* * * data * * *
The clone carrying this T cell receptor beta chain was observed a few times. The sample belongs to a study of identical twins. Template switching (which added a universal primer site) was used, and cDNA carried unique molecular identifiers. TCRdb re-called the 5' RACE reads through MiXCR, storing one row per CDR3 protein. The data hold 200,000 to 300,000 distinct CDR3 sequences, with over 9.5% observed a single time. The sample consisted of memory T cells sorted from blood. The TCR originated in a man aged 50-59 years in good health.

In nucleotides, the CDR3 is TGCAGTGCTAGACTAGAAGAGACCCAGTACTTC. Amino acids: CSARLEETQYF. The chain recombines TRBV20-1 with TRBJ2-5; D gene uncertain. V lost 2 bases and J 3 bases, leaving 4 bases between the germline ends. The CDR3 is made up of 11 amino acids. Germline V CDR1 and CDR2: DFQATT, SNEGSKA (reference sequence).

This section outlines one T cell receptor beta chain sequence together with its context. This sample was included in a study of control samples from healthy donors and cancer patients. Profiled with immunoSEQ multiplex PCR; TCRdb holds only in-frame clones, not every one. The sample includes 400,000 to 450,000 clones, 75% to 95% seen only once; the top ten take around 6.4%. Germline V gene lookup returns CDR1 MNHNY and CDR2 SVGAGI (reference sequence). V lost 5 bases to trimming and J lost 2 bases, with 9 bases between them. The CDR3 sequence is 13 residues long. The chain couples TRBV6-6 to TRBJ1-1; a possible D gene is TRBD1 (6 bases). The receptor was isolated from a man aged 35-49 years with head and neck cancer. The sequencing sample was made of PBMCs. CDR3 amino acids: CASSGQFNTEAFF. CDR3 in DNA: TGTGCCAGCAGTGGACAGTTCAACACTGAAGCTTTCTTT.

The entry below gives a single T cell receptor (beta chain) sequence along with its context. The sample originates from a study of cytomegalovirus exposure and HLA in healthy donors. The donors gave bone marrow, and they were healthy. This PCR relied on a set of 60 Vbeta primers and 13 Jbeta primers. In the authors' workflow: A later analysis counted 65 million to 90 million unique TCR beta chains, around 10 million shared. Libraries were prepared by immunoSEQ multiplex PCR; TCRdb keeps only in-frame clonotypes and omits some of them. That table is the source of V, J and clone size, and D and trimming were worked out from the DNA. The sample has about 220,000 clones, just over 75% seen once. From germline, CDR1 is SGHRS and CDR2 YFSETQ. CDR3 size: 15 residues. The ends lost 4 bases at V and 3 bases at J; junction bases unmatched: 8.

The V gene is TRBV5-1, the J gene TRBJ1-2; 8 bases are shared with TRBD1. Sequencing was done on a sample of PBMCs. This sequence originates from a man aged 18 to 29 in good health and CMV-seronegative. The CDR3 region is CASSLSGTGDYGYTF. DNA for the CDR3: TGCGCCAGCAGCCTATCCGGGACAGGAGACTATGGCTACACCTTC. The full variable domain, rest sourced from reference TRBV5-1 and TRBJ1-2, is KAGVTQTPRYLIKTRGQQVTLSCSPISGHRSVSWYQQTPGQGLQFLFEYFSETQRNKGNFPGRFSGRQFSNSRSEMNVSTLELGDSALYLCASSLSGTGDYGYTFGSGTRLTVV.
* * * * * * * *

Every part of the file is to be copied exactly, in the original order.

The clone carrying this T cell receptor beta chain was observed a few times. The sample belongs to a study of identical twins. Template switching (which added a universal primer site) was used, and cDNA carried unique molecular identifiers. TCRdb re-called the 5' RACE reads through MiXCR, storing one row per CDR3 protein. The data hold 200,000 to 300,000 distinct CDR3 sequences, with over 9.5% observed a single time. The sample consisted of memory T cells sorted from blood. The TCR originated in a man aged 50-59 years in good health.

In nucleotides, the CDR3 is TGCAGTGCTAGACTAGAAGAGACCCAGTACTTC. Amino acids: CSARLEETQYF. The chain recombines TRBV20-1 with TRBJ2-5; D gene uncertain. V lost 2 bases and J 3 bases, leaving 4 bases between the germline ends. The CDR3 is made up of 11 amino acids. Germline V CDR1 and CDR2: DFQATT, SNEGSKA (reference sequence).

This section outlines one T cell receptor beta chain sequence together with its context. This sample was included in a study of control samples from healthy donors and cancer patients. Profiled with immunoSEQ multiplex PCR; TCRdb holds only in-frame clones, not every one. The sample includes 400,000 to 450,000 clones, 75% to 95% seen only once; the top ten take around 6.4%. Germline V gene lookup returns CDR1 MNHNY and CDR2 SVGAGI (reference sequence). V lost 5 bases to trimming and J lost 2 bases, with 9 bases between them. The CDR3 sequence is 13 residues long. The chain couples TRBV6-6 to TRBJ1-1; a possible D gene is TRBD1 (6 bases). The receptor was isolated from a man aged 35-49 years with head and neck cancer. The sequencing sample was made of PBMCs. CDR3 amino acids: CASSGQFNTEAFF. CDR3 in DNA: TGTGCCAGCAGTGGACAGTTCAACACTGAAGCTTTCTTT.

The entry below gives a single T cell receptor (beta chain) sequence along with its context. The sample originates from a study of cytomegalovirus exposure and HLA in healthy donors. The donors gave bone marrow, and they were healthy. This PCR relied on a set of 60 Vbeta primers and 13 Jbeta primers. In the authors' workflow: A later analysis counted 65 million to 90 million unique TCR beta chains, around 10 million shared. Libraries were prepared by immunoSEQ multiplex PCR; TCRdb keeps only in-frame clonotypes and omits some of them. That table is the source of V, J and clone size, and D and trimming were worked out from the DNA. The sample has about 220,000 clones, just over 75% seen once. From germline, CDR1 is SGHRS and CDR2 YFSETQ. CDR3 size: 15 residues. The ends lost 4 bases at V and 3 bases at J; junction bases unmatched: 8.

The V gene is TRBV5-1, the J gene TRBJ1-2; 8 bases are shared with TRBD1. Sequencing was done on a sample of PBMCs. This sequence originates from a man aged 18 to 29 in good health and CMV-seronegative. The CDR3 region is CASSLSGTGDYGYTF. DNA for the CDR3: TGCGCCAGCAGCCTATCCGGGACAGGAGACTATGGCTACACCTTC. The full variable domain, rest sourced from reference TRBV5-1 and TRBJ1-2, is KAGVTQTPRYLIKTRGQQVTLSCSPISGHRSVSWYQQTPGQGLQFLFEYFSETQRNKGNFPGRFSGRQFSNSRSEMNVSTLELGDSALYLCASSLSGTGDYGYTFGSGTRLTVV.